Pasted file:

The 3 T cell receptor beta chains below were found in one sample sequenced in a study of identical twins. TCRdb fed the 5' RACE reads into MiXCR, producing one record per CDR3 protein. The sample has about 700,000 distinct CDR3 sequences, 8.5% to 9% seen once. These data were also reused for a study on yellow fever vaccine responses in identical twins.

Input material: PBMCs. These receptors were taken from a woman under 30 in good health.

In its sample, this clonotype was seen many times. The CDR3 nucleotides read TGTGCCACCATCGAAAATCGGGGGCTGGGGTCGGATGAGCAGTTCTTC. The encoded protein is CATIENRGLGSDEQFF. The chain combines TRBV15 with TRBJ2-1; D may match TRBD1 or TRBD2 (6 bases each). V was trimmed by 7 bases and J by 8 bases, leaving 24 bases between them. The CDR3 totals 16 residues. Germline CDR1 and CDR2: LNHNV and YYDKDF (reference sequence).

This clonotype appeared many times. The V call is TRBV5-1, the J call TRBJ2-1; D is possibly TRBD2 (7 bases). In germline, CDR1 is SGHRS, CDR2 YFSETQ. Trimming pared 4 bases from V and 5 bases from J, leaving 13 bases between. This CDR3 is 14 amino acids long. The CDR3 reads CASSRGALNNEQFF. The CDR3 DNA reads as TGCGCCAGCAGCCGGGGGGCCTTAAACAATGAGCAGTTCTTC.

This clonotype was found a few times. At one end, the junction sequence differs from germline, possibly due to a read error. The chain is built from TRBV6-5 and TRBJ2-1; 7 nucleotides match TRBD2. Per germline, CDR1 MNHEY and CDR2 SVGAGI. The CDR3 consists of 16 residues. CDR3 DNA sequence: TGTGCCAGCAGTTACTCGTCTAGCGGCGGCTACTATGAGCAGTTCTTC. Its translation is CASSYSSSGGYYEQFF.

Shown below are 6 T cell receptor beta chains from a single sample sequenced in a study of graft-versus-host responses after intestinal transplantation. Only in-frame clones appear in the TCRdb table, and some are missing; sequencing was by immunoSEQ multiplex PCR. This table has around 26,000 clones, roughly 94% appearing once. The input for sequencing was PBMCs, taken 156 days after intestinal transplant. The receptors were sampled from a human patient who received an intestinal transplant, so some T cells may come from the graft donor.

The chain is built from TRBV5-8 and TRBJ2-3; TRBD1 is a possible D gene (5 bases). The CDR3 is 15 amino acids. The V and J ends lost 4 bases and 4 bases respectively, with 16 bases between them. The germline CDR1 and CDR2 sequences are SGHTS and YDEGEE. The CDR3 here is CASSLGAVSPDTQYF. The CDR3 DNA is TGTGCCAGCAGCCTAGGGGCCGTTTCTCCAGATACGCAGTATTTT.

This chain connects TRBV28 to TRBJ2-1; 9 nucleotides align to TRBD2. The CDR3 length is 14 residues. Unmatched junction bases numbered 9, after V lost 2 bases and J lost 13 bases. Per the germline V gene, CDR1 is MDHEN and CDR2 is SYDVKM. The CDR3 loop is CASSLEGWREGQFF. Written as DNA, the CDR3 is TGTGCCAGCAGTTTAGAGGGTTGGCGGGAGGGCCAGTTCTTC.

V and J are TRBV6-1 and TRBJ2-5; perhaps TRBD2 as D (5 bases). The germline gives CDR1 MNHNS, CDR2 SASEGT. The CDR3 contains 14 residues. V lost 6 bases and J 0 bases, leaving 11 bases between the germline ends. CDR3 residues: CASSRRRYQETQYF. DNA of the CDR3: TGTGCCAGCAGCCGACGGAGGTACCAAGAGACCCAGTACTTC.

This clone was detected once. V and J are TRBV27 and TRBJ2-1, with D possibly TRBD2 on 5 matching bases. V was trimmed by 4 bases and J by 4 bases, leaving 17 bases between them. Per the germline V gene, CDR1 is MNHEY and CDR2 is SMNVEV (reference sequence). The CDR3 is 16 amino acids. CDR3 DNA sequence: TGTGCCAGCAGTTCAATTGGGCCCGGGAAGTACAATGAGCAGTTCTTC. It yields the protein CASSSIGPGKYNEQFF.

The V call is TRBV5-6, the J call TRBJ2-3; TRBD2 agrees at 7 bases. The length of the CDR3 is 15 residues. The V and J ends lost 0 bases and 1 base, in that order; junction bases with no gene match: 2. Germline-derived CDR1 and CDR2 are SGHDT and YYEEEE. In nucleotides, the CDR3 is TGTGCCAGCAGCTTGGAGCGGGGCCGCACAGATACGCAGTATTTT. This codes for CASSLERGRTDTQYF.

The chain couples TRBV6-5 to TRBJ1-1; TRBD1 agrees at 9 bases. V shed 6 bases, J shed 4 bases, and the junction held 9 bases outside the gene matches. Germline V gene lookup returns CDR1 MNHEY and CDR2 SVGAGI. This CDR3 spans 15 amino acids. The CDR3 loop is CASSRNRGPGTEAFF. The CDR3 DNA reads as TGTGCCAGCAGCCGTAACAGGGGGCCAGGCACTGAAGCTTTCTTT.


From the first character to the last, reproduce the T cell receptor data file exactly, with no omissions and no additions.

The 3 T cell receptor beta chains below were found in one sample sequenced in a study of identical twins. TCRdb fed the 5' RACE reads into MiXCR, producing one record per CDR3 protein. The sample has about 700,000 distinct CDR3 sequences, 8.5% to 9% seen once. These data were also reused for a study on yellow fever vaccine responses in identical twins.

Input material: PBMCs. These receptors were taken from a woman under 30 in good health.

In its sample, this clonotype was seen many times. The CDR3 nucleotides read TGTGCCACCATCGAAAATCGGGGGCTGGGGTCGGATGAGCAGTTCTTC. The encoded protein is CATIENRGLGSDEQFF. The chain combines TRBV15 with TRBJ2-1; D may match TRBD1 or TRBD2 (6 bases each). V was trimmed by 7 bases and J by 8 bases, leaving 24 bases between them. The CDR3 totals 16 residues. Germline CDR1 and CDR2: LNHNV and YYDKDF (reference sequence).

This clonotype appeared many times. The V call is TRBV5-1, the J call TRBJ2-1; D is possibly TRBD2 (7 bases). In germline, CDR1 is SGHRS, CDR2 YFSETQ. Trimming pared 4 bases from V and 5 bases from J, leaving 13 bases between. This CDR3 is 14 amino acids long. The CDR3 reads CASSRGALNNEQFF. The CDR3 DNA reads as TGCGCCAGCAGCCGGGGGGCCTTAAACAATGAGCAGTTCTTC.

This clonotype was found a few times. At one end, the junction sequence differs from germline, possibly due to a read error. The chain is built from TRBV6-5 and TRBJ2-1; 7 nucleotides match TRBD2. Per germline, CDR1 MNHEY and CDR2 SVGAGI. The CDR3 consists of 16 residues. CDR3 DNA sequence: TGTGCCAGCAGTTACTCGTCTAGCGGCGGCTACTATGAGCAGTTCTTC. Its translation is CASSYSSSGGYYEQFF.

Shown below are 6 T cell receptor beta chains from a single sample sequenced in a study of graft-versus-host responses after intestinal transplantation. Only in-frame clones appear in the TCRdb table, and some are missing; sequencing was by immunoSEQ multiplex PCR. This table has around 26,000 clones, roughly 94% appearing once. The input for sequencing was PBMCs, taken 156 days after intestinal transplant. The receptors were sampled from a human patient who received an intestinal transplant, so some T cells may come from the graft donor.

The chain is built from TRBV5-8 and TRBJ2-3; TRBD1 is a possible D gene (5 bases). The CDR3 is 15 amino acids. The V and J ends lost 4 bases and 4 bases respectively, with 16 bases between them. The germline CDR1 and CDR2 sequences are SGHTS and YDEGEE. The CDR3 here is CASSLGAVSPDTQYF. The CDR3 DNA is TGTGCCAGCAGCCTAGGGGCCGTTTCTCCAGATACGCAGTATTTT.

This chain connects TRBV28 to TRBJ2-1; 9 nucleotides align to TRBD2. The CDR3 length is 14 residues. Unmatched junction bases numbered 9, after V lost 2 bases and J lost 13 bases. Per the germline V gene, CDR1 is MDHEN and CDR2 is SYDVKM. The CDR3 loop is CASSLEGWREGQFF. Written as DNA, the CDR3 is TGTGCCAGCAGTTTAGAGGGTTGGCGGGAGGGCCAGTTCTTC.

V and J are TRBV6-1 and TRBJ2-5; perhaps TRBD2 as D (5 bases). The germline gives CDR1 MNHNS, CDR2 SASEGT. The CDR3 contains 14 residues. V lost 6 bases and J 0 bases, leaving 11 bases between the germline ends. CDR3 residues: CASSRRRYQETQYF. DNA of the CDR3: TGTGCCAGCAGCCGACGGAGGTACCAAGAGACCCAGTACTTC.

This clone was detected once. V and J are TRBV27 and TRBJ2-1, with D possibly TRBD2 on 5 matching bases. V was trimmed by 4 bases and J by 4 bases, leaving 17 bases between them. Per the germline V gene, CDR1 is MNHEY and CDR2 is SMNVEV (reference sequence). The CDR3 is 16 amino acids. CDR3 DNA sequence: TGTGCCAGCAGTTCAATTGGGCCCGGGAAGTACAATGAGCAGTTCTTC. It yields the protein CASSSIGPGKYNEQFF.

The V call is TRBV5-6, the J call TRBJ2-3; TRBD2 agrees at 7 bases. The length of the CDR3 is 15 residues. The V and J ends lost 0 bases and 1 base, in that order; junction bases with no gene match: 2. Germline-derived CDR1 and CDR2 are SGHDT and YYEEEE. In nucleotides, the CDR3 is TGTGCCAGCAGCTTGGAGCGGGGCCGCACAGATACGCAGTATTTT. This codes for CASSLERGRTDTQYF.

The chain couples TRBV6-5 to TRBJ1-1; TRBD1 agrees at 9 bases. V shed 6 bases, J shed 4 bases, and the junction held 9 bases outside the gene matches. Germline V gene lookup returns CDR1 MNHEY and CDR2 SVGAGI. This CDR3 spans 15 amino acids. The CDR3 loop is CASSRNRGPGTEAFF. The CDR3 DNA reads as TGTGCCAGCAGCCGTAACAGGGGGCCAGGCACTGAAGCTTTCTTT.